•  Brunswick Palace (Braunschweiger Schloss or Braunschweiger Residenzschloss). It was rebuilt in 2007 after having been bombed out in World War II and torn down in the years to follow. Now merely the facade of the former castle with a shopping mall on the inside. The quadriga Brunonia (the allegorical deity of the old duchy, the free state, and the city of Brunsick) is by far Germany’s largest (making it de facto the largest in the world). It is possible to climb to the top of the Schloss and see the statue from up close) The building also hosts the Braunschweig public library. Two equestrian statues are placed in front of the castle, one featuring Duke Karl II. Wilhelm Ferdinand of Braunschweig-Wolfenbuttel, founder of the Braunschweig Technical University, under whose reign Braunschweig for a brief period of time turned into the German centre of Enlightenment, and Duke Friedrich Wilhelm von Braunschweig-Wolfenbuttel, one of the most renowned German military leaders during the Napoleonic Wars.
  •  Literaturzentrum (Raabe-Haus). It is a historical builidng in which German author Wilhelm Raabe lived from 1901 until his death in 1910. The house now functions as a museum, centre for literature and research, and venue for literary events.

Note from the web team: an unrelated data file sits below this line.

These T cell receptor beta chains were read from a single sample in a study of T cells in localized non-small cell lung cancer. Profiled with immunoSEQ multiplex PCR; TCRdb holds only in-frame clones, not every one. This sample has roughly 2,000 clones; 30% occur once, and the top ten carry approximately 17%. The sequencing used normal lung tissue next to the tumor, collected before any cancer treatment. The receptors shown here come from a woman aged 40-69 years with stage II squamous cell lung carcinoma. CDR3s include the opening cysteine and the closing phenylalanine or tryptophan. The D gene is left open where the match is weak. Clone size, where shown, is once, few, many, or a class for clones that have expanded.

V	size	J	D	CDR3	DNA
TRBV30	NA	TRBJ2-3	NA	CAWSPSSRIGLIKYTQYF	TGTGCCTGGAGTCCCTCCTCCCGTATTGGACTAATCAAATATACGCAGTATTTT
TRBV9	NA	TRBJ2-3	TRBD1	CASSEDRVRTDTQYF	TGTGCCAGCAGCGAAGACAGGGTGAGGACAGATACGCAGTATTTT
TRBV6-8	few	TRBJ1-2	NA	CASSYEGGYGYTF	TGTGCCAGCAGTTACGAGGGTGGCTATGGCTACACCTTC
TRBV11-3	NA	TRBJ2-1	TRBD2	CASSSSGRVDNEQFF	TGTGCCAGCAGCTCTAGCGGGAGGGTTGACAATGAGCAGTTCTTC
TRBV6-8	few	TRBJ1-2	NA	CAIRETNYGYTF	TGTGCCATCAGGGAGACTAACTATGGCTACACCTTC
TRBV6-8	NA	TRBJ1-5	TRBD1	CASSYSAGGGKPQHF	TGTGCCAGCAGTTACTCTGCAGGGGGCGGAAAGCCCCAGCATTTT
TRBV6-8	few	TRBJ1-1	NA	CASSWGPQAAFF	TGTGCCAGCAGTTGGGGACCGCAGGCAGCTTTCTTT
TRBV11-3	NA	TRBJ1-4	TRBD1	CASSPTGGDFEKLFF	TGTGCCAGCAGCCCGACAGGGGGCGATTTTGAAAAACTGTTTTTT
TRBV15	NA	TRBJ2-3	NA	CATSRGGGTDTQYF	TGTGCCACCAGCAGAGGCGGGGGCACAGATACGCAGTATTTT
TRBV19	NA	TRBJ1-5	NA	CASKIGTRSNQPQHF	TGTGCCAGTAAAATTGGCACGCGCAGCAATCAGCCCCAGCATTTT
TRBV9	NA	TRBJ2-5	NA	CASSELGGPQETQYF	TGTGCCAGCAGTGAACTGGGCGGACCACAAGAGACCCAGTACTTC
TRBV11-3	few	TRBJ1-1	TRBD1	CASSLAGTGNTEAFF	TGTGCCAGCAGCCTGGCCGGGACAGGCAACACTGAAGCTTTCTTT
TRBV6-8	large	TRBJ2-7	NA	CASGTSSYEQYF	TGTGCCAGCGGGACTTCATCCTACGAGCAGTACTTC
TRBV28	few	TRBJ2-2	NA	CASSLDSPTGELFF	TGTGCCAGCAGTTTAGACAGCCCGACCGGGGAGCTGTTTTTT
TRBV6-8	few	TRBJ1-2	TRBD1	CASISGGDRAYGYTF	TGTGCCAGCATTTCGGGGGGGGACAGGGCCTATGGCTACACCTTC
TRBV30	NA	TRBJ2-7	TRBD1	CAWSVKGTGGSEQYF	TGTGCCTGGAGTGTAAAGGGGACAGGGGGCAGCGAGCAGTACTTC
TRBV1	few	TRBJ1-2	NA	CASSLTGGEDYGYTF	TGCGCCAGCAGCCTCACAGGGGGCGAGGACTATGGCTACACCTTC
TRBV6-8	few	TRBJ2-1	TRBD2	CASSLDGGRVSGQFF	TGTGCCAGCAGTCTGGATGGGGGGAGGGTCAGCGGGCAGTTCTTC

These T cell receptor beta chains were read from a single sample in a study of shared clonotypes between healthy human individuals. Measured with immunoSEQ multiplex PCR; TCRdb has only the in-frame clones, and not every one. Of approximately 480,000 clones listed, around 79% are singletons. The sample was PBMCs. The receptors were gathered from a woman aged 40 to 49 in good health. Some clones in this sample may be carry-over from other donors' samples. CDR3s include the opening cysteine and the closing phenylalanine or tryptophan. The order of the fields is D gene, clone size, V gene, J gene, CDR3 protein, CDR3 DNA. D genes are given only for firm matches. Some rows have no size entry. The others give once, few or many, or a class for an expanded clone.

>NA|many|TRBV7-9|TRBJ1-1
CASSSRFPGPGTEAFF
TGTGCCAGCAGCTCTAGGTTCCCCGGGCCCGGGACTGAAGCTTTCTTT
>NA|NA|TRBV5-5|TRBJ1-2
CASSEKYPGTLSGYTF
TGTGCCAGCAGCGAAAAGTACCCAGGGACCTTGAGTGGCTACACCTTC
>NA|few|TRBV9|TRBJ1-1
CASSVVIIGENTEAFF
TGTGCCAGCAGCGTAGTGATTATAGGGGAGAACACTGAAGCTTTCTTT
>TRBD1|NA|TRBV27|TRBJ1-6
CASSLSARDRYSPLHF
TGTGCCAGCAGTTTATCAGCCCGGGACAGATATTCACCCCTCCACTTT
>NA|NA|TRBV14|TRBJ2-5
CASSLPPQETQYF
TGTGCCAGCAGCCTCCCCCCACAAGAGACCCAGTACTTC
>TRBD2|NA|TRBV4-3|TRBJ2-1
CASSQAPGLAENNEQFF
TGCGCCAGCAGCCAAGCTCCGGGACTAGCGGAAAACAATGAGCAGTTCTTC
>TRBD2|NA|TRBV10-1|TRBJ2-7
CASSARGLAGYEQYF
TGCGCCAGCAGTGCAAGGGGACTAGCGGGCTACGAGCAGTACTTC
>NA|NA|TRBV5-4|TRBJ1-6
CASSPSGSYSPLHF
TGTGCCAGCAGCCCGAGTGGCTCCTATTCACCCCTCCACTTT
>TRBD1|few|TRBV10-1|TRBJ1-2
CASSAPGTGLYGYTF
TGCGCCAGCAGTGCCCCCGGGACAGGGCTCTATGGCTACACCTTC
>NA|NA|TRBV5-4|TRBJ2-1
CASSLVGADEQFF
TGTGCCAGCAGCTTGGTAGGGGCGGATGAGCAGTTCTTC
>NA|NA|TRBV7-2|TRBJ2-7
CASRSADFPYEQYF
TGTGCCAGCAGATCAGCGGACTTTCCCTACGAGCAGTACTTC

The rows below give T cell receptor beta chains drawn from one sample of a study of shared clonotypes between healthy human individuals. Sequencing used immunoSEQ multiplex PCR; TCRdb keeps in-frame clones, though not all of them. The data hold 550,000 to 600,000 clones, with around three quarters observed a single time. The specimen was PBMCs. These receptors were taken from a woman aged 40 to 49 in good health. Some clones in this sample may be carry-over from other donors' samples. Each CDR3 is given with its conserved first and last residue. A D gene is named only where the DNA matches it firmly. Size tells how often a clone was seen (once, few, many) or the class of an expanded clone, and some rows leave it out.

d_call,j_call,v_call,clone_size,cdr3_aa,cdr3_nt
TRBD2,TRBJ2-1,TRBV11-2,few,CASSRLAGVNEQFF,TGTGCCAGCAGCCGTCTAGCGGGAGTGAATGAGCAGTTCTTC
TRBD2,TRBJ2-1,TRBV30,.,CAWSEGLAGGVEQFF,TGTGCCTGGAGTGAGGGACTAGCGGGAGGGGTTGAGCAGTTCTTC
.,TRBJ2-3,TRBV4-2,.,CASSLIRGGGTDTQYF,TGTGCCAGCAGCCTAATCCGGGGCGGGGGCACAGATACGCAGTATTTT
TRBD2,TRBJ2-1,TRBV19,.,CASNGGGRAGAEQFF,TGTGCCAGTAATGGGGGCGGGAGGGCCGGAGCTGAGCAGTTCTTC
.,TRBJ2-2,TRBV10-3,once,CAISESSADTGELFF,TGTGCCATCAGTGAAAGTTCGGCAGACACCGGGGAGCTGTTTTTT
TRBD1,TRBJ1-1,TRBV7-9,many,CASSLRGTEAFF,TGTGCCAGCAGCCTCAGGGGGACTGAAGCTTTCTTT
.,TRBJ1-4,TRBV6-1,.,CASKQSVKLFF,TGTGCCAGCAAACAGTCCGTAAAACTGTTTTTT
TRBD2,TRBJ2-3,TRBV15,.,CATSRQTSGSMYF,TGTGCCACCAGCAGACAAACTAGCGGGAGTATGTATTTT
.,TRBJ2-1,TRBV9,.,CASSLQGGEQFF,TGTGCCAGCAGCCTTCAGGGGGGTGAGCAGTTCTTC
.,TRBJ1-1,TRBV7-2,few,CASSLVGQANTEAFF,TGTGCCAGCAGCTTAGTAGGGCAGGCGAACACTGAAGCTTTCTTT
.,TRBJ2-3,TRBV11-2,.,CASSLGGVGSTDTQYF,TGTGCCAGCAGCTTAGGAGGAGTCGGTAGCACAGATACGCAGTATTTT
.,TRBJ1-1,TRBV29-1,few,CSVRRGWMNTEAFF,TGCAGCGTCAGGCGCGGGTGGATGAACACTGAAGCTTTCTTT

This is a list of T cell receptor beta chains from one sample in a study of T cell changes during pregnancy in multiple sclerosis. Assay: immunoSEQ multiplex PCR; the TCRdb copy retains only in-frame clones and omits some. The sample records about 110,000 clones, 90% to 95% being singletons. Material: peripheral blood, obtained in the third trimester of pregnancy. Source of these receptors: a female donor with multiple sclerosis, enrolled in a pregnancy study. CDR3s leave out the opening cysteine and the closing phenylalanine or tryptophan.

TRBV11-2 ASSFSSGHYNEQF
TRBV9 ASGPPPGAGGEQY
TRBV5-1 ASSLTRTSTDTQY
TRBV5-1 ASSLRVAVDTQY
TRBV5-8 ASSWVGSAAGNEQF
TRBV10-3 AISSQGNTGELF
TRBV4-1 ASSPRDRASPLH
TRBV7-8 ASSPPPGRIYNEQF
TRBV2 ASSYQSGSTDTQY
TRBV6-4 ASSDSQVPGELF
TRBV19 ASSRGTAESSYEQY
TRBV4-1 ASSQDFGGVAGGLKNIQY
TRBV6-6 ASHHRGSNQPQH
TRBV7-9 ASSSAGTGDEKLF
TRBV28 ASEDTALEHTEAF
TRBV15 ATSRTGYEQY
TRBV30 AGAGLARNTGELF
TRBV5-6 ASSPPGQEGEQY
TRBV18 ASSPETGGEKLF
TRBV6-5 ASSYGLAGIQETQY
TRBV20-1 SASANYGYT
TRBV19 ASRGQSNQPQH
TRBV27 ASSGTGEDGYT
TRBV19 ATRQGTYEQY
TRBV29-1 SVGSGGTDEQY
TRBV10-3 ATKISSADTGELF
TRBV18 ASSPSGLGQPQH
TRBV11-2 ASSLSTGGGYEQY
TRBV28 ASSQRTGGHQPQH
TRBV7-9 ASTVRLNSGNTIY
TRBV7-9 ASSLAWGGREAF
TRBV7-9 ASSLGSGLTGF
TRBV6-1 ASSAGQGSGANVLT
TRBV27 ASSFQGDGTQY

Rizzi-House. Office building designed by New Yorker pop-artist James Rizzi, located next to the Schlossarkaden.

Bruchstrasse. It is Braunschweig’s red light district. Referred to as Gurke (gherkin or cucumber) by locals, this area is off-limits to minors and “non-working “women (women are likely to be subject to harassment and verbal abuse through prostitutes when walking down this street), and shielded from public views by two iron gates. It has an interesting historic side to it though, since it is one of the oldest red lights districts in Germany, maybe in the world (prostitution in this part of town was documented as early as 1594), featuring some Medieval-style timber-framed houses, which can be seen from outside the gates.
Museums

Herzog Anton Ulrich Museum. Second-oldest museum in the world (after the British Museum in London)
Braunschweigische Landesmuseum. (BLM)
Judisches Museum (part of the BLM). The world’s oldest Jewish museum
Museum fur Fotografie Braunschweig (Museum of Photography).
Naturhistorisches Museum. Museum of Natural History.
Museum of Agricultural Engineering Gut Steinhof (Landtechnikmuseum Gut Steinhof).
Cistercian Museum Riddagshausen Abbey.
Churches
Brunswick Cathedral (Braunschweiger Dom).
Agidienkirche.
St.Magni.
Jakobskirche.
St. Andreas.
St. Katharinen.
Parks
Prinz-Albrecht-Park. A nice park, where many people barbecue in the summer